Craft & Creativity of Writing. Learned or Developed?

YVONNE LEHMAN is a best-selling, award-winning author. Hearts that Survive – A Novel of the Titanic (Abingdon, March 1, 2012) is her 50th book. Others to be released in 2012 are A Knight to Remember (Heartsong, April) and Let it Snow (Heartsong, November), the 2nd and 3rd in a series. Yvonne founded and directed the Blue Ridge Mountains Christian Writers Conference for 25 years and now directs the Blue Ridge “Autumn in the Mountains” Novelist Retreat held at Ridgecrest, NC in October. She is a Mentor with the Christian Writers Guild. She will be signing the Titanic book April 27, 28, and 29 at the Titanic Display in Pigeon Forge TN.
Can be learned.
Material about the CRAFT of writing is all over the internet, at conferences, in books, English classes, Literature classes, writing courses, critique groups, internet loops where we ask and receive questions and answers. All those are great. It’s our education. We read others’ writings and discover how they did it. We experience rejection (returns!) which can teach us whether we’re truly committed to writing, why we write anyway, and encourage us to learn more.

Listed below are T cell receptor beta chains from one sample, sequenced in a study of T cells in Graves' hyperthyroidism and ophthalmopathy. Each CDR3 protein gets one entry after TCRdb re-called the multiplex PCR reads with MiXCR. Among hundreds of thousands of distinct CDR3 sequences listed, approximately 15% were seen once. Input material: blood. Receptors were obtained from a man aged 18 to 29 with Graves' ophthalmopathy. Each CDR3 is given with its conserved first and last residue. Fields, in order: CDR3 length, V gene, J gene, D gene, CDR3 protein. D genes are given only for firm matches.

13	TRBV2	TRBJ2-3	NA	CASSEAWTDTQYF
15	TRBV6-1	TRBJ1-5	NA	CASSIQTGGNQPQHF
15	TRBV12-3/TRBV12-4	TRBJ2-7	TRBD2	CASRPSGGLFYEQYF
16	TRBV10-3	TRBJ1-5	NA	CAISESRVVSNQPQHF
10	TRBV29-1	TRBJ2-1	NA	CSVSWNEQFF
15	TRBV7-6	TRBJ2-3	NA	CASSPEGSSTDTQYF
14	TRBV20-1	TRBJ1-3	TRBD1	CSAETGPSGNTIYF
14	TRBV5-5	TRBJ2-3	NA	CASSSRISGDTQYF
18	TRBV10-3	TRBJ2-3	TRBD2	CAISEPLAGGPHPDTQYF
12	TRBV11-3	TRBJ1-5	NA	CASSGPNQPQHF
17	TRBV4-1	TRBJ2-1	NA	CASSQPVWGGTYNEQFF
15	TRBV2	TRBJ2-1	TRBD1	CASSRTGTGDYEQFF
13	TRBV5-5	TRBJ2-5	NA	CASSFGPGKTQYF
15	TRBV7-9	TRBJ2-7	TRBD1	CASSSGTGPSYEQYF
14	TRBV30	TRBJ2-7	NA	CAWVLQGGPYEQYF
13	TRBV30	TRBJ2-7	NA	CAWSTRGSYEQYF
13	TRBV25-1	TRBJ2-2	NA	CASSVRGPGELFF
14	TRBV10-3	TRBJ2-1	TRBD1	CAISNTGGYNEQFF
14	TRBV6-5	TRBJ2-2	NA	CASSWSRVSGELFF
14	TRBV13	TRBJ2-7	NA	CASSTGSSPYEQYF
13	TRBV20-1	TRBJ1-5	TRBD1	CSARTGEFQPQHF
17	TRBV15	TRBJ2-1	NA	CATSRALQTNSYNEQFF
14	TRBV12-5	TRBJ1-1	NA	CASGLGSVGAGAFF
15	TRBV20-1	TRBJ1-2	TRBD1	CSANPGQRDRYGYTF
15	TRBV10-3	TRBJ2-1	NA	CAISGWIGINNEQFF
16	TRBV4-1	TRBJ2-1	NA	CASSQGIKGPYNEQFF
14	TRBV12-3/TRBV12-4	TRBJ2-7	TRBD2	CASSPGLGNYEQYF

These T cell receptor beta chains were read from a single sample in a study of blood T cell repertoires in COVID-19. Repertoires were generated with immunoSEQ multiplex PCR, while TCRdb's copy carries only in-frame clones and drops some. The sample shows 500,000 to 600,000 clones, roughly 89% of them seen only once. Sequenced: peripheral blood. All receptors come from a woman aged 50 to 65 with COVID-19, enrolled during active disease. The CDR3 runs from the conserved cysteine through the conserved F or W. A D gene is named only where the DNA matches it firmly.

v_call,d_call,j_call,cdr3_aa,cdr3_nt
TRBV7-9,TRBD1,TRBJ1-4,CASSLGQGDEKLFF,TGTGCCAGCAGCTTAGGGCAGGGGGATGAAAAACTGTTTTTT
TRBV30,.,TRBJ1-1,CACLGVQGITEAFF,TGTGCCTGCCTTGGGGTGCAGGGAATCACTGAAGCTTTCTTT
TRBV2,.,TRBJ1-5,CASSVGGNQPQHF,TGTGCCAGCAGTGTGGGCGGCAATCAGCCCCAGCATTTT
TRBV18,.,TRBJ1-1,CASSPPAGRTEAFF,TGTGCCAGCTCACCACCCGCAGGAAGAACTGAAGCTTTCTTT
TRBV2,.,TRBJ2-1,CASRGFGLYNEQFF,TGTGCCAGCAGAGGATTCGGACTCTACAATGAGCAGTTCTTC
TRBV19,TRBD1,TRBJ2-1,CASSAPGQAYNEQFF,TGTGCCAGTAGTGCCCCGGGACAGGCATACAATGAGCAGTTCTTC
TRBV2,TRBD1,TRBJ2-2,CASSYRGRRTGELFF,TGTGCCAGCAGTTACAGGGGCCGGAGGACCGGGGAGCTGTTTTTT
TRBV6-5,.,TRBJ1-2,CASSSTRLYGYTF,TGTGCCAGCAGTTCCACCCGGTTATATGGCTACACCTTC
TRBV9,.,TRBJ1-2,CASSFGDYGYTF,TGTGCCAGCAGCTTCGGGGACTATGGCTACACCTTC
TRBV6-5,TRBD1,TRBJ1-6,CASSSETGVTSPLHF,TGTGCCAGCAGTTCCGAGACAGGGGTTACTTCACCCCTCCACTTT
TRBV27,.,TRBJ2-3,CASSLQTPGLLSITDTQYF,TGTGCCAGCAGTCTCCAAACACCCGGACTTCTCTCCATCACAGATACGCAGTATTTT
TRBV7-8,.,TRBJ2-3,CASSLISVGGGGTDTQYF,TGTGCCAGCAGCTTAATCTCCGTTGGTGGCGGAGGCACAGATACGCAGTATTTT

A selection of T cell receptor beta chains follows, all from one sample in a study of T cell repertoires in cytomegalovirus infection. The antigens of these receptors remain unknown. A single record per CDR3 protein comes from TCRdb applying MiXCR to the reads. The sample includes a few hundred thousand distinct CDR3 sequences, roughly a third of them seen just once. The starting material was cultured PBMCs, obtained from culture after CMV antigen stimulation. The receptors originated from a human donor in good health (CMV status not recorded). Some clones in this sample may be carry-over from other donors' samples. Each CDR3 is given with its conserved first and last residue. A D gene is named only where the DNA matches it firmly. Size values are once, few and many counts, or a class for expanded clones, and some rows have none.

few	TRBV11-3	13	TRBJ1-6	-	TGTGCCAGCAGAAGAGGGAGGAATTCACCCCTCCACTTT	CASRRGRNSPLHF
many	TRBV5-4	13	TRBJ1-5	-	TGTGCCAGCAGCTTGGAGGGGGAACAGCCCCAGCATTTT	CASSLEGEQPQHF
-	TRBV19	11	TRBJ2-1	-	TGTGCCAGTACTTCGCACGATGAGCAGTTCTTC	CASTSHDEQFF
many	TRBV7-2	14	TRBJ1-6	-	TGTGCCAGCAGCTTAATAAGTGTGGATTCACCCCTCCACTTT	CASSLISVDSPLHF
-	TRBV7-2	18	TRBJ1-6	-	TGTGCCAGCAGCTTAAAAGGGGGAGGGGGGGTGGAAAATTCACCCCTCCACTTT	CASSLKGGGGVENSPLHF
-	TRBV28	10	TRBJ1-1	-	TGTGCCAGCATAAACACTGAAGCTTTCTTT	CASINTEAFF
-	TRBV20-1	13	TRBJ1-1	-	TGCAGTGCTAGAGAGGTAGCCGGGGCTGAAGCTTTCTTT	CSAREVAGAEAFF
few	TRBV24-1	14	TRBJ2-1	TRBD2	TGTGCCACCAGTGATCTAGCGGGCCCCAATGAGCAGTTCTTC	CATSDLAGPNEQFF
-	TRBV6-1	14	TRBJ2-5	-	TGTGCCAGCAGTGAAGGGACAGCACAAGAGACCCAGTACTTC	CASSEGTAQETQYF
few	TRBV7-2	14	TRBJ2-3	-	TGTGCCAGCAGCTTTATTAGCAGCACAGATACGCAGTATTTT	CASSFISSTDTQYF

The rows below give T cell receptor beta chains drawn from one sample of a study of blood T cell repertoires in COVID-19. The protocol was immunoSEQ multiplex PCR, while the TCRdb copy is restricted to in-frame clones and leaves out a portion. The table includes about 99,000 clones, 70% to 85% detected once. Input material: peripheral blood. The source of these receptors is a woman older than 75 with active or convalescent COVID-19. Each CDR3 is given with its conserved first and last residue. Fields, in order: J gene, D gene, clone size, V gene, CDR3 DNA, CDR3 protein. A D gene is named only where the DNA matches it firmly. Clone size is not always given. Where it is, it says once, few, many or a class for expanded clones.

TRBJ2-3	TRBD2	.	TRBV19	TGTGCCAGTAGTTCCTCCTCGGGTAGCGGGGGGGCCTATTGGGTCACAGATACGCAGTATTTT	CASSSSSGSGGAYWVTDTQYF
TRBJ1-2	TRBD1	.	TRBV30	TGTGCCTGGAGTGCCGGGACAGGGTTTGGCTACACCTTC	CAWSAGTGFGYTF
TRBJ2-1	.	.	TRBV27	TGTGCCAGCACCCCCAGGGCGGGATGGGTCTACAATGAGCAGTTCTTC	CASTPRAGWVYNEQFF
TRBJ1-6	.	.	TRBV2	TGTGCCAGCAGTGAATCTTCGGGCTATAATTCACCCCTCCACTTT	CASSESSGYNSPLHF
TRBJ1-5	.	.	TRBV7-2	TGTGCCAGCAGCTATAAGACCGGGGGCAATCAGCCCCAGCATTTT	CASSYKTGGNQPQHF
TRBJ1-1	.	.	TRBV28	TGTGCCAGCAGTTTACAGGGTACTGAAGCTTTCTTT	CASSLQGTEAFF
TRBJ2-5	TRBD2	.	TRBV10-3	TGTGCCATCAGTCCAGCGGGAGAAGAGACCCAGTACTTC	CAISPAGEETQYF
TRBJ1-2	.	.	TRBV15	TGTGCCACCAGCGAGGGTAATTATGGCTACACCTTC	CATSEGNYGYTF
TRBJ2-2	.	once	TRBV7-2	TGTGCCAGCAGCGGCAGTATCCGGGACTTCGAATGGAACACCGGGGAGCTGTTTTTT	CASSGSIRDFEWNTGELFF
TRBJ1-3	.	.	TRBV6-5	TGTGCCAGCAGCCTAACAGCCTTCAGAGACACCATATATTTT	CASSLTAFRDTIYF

No matter how much we learn about a subject, a profession, it means nothing unless and until we put that knowledge and experience into action. Craft enhances creativity.
Must be developed.
At my writers conferences, many beginning writers have bemoaned the fact that God called them into writing, they’ve been writing for two years or more and still get rejections. I tell them they are to start in the stock room, not as president of the company. Some may never become the president, but we can become a valuable employee in the organization of writers.
This is an example often used because it’s so apt. When a child is discovered to have talent in playing the piano, does he quit taking lessons and apply to be a concert pianist? No. That’s when extra lessons and extra practices begin. That’s when more is required. The same with writing. If we have a talent, then it’s time to being studying the craft and practicing the creativity, and continue.